Thursday, April 17, 2014

Of thistles, native and not

Little Malta star-thistle rosettes
Let me first begin by saying Malta star-thistle is NOT native to Texas or even the U.S. NOT. NOT. NOT. NOT. It doesn't belong here at all. I HATE MALTA STAR-THISTLE. BASTARD CABBAGE, TOO. AND WAX a few others. But I digress. Back to star-thistle. See my original post, "Another bad invasive" for the full scoop as to why I hate and despise this plant. We managed to get most of it out of the Meadow. Last summer, I tried to pull it out from a city easement across the street. I gave up. THIS spring, however, I decided it was WAR. I went to work on those little rosettes one afternoon. Pretty soon, James joined me. Then it was two against thousands. With his help, the numbers have diminished considerably. I return to the scene regularly to tear out those I still find. But be it known that MALTA STAR-THISTLE will not take over THIS part of the Hill Country!

Now on the native note, I feel sure that other thistles coming up on our property and our neighbor's is Texas thistle, not the demonic musk thistle (Carduus nutans, also called nodding plumeless thistle) that grows on my mother's property, much to her dismay. James and I observed some growing down the road from her place, and their spines look downright WICKED. Texas thistles (photos below) are better behaved and not so thorny. Plus, pollinators nectar on their flowers, and birds use their fluff for nesting material. Goldfinches eat the seeds, too.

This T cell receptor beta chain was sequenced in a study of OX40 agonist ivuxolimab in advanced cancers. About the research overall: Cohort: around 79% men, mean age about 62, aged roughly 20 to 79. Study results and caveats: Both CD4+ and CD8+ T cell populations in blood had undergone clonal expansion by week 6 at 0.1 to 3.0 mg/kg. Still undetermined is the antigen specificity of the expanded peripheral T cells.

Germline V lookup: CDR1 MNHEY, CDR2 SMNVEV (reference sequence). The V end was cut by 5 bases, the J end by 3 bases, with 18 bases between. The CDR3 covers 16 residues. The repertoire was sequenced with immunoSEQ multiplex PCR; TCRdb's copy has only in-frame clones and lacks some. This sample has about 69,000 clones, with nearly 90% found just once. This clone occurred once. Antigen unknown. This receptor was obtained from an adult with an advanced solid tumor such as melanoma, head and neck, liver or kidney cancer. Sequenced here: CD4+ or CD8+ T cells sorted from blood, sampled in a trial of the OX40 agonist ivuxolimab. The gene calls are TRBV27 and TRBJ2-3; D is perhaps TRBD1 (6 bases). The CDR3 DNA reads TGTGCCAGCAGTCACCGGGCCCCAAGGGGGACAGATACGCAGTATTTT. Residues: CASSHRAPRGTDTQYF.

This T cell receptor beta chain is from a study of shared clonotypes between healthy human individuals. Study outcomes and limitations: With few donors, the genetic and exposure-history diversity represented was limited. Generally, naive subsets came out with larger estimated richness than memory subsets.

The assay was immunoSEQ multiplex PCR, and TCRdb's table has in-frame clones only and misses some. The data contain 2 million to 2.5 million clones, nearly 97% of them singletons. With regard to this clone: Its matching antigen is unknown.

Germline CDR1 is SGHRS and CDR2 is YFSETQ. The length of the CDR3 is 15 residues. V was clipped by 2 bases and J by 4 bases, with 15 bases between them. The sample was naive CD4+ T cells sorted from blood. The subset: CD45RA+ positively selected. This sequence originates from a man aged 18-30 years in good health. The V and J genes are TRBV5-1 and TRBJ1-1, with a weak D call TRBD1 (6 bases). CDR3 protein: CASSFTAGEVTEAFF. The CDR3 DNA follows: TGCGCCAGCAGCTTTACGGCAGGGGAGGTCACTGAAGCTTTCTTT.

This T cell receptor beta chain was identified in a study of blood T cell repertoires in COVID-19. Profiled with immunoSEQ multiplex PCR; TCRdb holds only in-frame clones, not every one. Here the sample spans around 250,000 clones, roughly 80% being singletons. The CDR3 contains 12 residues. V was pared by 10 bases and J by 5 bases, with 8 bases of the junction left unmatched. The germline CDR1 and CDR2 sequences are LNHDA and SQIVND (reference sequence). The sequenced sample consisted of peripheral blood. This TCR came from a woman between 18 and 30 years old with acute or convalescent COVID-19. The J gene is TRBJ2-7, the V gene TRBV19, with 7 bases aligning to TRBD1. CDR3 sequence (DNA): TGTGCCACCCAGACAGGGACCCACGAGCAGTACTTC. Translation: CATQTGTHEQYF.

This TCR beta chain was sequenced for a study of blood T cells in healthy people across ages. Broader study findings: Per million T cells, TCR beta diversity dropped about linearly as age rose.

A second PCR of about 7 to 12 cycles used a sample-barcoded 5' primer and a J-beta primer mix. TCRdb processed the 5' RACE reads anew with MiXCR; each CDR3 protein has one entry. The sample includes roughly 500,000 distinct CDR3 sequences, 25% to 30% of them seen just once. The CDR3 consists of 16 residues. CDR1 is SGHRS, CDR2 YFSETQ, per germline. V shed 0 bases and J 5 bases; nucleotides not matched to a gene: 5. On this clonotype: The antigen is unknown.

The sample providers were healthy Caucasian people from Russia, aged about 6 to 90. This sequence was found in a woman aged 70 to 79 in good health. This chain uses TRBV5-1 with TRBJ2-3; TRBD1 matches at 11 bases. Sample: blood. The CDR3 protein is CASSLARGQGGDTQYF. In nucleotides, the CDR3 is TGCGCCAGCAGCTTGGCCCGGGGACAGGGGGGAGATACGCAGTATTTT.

Texas thistle
Want to learn more? Check out "How to tell the difference between native and non-native thistles" posted by the plant experts at the Lady Bird Johnson Wildflower Center in Austin.

1 comment:

Rock rose said...

I am inundated with Malt star thistle on my septic field. I just don't know how to get rid of it. Pulling is just an enormous job as it is such a big area. We have mowed it down but I know it is sneaky and makes its seeds down at the bottom as well as the top.

Post a Comment